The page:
Please let me know your thoughts, all four or five of you. Thank you.

End of Jan. 24, 2009 post.

Friday, January 16, 2009

Can Barack Do This?

Jan. 16, 2009

Can Barack Do This?

Four days from now Barack Obama will be sworn into office. Hopes are high that, either through his measurable actions or his immeasurable spirit, our nation can be led through troubled waters and into some measure of confidence. So now, I loft these questions:

1. Can Barack show me how to keep my desk clean? What can he do or say that will get rid of the clutter that engulfs me, snarling my working surfaces and cubbyholes, turning my office into an array of rubble, of half-begun projects, old bills, files, folders, magazines, books, pencils, note pads?

2. What does Barack know about arthritis? As he steps into office, I'm told that my knees are on the verge of being shot to hell. I face four years of cortisone, just as Barack faces four years of crisis, pain, challenges of all sizes. Does Obama have a cortisone program? Is this asking too much?
3. Will Barack be willing to introduce a bill that, if passed, would fine or imprison anyone convicted of saying "y'know" or "like" more than 50 times in any five-minute period? I think I would give my life, or sections of my body, in support of such a measure. But will Barack have the courage to pursue it.
4. Similarly, will he lead a campaign to exile Jerry Springer and Maury Povich to the farthest, most
inaccessible reaches of the globe?

5. Can Barack be persuaded to set a limit to the injection of water into canned hams? This practice
has gone too far. Pretty soon every canned ham we buy will be 80 percent water. My canned ham advisor, Reuben Qwerty, says, "Festin ad mooble-schtick rar kinwicky," which is about as radical a statement as I've ever heard him make.

I ask all my faithful Blog Readers to talk these questions up amongst yourselves, and get back to me. Thank you.

Modern Cop Shows

Jan. 16, 2009

Modern Cop Shows

TV crime shows used to be simple. Easy to understand. Typically, we had Broderick Crawford of "Highway Patrol," with his puffy, hungover face, yelling into a microphone, "Unit Seven, where are you?"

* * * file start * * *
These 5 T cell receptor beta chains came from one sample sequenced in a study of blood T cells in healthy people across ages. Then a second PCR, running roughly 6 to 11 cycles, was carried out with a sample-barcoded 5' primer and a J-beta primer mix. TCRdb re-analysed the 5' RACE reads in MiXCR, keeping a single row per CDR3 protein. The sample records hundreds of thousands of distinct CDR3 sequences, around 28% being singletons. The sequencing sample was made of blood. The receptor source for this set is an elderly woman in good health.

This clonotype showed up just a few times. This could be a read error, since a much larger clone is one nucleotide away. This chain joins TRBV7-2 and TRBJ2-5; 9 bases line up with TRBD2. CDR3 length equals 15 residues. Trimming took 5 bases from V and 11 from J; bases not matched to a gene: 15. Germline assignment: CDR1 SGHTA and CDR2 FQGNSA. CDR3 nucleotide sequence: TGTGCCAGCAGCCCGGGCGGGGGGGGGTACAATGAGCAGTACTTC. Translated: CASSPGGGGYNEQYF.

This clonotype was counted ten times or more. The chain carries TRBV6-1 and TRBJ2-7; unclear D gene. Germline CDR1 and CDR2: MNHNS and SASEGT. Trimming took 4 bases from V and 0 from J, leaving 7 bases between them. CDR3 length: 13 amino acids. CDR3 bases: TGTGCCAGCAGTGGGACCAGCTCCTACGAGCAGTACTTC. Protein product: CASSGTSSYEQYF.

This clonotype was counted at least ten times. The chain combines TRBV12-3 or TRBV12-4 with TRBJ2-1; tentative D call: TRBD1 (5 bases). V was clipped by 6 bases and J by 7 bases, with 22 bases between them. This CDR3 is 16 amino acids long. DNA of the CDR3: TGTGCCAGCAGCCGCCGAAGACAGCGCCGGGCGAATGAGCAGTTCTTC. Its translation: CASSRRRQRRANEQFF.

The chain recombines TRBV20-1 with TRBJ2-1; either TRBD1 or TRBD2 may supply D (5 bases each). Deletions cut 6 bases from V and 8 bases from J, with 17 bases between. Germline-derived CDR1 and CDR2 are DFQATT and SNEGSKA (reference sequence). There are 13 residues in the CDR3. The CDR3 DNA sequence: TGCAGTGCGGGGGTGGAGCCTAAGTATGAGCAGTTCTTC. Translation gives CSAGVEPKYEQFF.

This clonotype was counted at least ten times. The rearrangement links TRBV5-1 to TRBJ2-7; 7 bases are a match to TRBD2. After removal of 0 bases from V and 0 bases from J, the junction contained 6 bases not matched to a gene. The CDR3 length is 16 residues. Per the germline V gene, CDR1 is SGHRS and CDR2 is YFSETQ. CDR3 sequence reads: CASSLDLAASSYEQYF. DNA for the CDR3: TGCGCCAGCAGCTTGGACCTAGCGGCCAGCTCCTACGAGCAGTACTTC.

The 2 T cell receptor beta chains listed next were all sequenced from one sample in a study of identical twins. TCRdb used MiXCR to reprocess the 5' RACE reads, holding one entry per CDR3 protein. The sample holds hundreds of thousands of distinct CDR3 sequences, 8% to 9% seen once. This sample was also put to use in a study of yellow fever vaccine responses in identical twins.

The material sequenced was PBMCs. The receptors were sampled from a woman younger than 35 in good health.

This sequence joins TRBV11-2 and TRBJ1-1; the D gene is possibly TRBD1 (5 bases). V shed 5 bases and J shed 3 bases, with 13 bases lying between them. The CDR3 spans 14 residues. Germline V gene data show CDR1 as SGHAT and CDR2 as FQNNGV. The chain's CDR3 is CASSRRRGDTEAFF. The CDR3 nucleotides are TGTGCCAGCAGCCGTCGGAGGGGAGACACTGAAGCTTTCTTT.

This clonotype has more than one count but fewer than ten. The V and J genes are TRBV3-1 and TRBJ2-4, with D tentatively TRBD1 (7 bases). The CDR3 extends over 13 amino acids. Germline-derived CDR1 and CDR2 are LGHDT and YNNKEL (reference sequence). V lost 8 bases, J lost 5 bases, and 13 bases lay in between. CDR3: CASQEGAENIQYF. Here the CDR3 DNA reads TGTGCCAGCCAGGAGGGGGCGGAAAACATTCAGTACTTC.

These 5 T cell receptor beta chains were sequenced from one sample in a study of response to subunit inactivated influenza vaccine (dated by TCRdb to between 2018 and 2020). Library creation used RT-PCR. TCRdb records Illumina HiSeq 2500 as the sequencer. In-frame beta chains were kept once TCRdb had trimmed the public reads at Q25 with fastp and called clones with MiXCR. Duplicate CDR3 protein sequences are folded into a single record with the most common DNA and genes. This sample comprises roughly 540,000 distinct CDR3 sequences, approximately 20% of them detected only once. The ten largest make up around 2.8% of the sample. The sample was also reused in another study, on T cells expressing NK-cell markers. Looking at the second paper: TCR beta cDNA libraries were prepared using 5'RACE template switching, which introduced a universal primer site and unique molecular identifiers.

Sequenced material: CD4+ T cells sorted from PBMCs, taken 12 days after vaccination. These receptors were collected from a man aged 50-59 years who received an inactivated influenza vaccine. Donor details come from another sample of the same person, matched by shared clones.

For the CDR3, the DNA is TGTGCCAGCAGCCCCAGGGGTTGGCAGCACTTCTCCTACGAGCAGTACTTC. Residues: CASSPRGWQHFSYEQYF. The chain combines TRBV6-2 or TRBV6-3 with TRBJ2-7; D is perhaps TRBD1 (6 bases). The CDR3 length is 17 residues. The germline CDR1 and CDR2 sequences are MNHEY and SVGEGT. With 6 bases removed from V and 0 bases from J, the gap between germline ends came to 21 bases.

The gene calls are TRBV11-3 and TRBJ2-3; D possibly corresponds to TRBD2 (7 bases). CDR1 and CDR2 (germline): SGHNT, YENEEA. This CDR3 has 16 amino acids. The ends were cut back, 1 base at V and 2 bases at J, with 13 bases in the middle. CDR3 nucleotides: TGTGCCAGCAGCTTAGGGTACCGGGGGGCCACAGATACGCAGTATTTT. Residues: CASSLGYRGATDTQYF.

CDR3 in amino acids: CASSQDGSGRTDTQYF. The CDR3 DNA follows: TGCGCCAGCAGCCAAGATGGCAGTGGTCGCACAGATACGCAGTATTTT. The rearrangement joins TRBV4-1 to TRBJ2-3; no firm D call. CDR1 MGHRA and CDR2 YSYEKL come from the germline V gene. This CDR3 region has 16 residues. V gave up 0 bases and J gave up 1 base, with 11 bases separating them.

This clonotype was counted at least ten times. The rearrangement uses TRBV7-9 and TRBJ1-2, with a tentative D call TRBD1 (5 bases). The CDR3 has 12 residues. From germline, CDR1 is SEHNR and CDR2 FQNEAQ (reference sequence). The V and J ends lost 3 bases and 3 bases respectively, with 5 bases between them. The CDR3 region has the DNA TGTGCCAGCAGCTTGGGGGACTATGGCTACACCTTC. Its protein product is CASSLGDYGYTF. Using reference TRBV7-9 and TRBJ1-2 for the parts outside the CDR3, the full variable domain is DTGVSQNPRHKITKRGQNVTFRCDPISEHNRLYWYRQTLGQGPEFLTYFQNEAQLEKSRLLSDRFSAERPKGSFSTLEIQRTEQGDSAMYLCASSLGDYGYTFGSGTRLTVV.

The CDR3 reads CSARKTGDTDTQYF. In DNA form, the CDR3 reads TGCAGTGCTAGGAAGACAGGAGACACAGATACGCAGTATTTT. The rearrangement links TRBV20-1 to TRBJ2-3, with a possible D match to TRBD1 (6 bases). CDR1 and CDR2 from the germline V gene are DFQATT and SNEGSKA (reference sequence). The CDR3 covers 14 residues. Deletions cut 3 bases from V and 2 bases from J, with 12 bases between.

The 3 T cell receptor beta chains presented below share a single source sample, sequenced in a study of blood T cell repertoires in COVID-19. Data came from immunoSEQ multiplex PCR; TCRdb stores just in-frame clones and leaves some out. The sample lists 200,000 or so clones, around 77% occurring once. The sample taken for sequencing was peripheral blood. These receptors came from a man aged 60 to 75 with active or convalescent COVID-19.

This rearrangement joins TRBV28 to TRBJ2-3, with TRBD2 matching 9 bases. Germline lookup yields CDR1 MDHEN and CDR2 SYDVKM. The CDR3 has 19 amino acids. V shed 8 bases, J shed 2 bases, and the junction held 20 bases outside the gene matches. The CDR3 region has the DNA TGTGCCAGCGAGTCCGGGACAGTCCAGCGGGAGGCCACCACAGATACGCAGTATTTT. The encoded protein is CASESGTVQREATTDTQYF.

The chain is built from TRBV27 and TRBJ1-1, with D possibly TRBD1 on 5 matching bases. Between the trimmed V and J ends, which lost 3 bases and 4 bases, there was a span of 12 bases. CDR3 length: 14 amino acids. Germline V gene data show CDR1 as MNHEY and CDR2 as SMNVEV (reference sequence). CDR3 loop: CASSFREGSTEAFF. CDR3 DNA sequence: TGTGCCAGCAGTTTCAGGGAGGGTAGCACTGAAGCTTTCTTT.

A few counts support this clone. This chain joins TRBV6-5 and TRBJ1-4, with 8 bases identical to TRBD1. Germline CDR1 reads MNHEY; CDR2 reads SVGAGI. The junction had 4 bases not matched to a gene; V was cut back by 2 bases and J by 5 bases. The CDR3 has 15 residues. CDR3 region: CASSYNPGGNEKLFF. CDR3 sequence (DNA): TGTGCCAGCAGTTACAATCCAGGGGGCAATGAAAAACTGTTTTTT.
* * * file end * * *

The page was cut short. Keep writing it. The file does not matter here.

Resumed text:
"We're at the city dump. What's up, Chief?)

"Bank heist in progress. Corner of Main and Locust. Go!"

The cops raced to the scene, charged into the bank, shot the heisters, and that was it. No complications or confusion.

Not today. Modern crime programs begin with this warning: "If you do not have an advanced degree in physiology, microbiology or forensic medicine, you are too stupid to understand the following program. Go watch Larry King instead."

Scene 1: A decayed male cadaver has been found, but with no head. Twenty technicians are at work, shooting pictures and taking samples of dirt, flesh and fingernail DNA. Local police seem to be in charge. Just for now.

Scene 2: The city morgue. The medical examiner, Wanda Hoff, beautiful, sexy and 40ish, announces, "The cause of death was malopricious moon fungus, probably imported via Baluchistan cheese. I suspect terrorists."

At that point the FBI steps in, and feuding breaks out between the locals and the feds. In modern cop shows, everyone hates the feds.

All the FBI agents are gorgeous, bright and about 18 years old. The agent in charge is Susie Gillette, who has a Ph.D. in ballistic destiny. She has the hots for her No. 2 agent, the alcoholic Gomer Flick, romantically unavailable because his wife is dying of adult mumps. Comedy relief is supplied by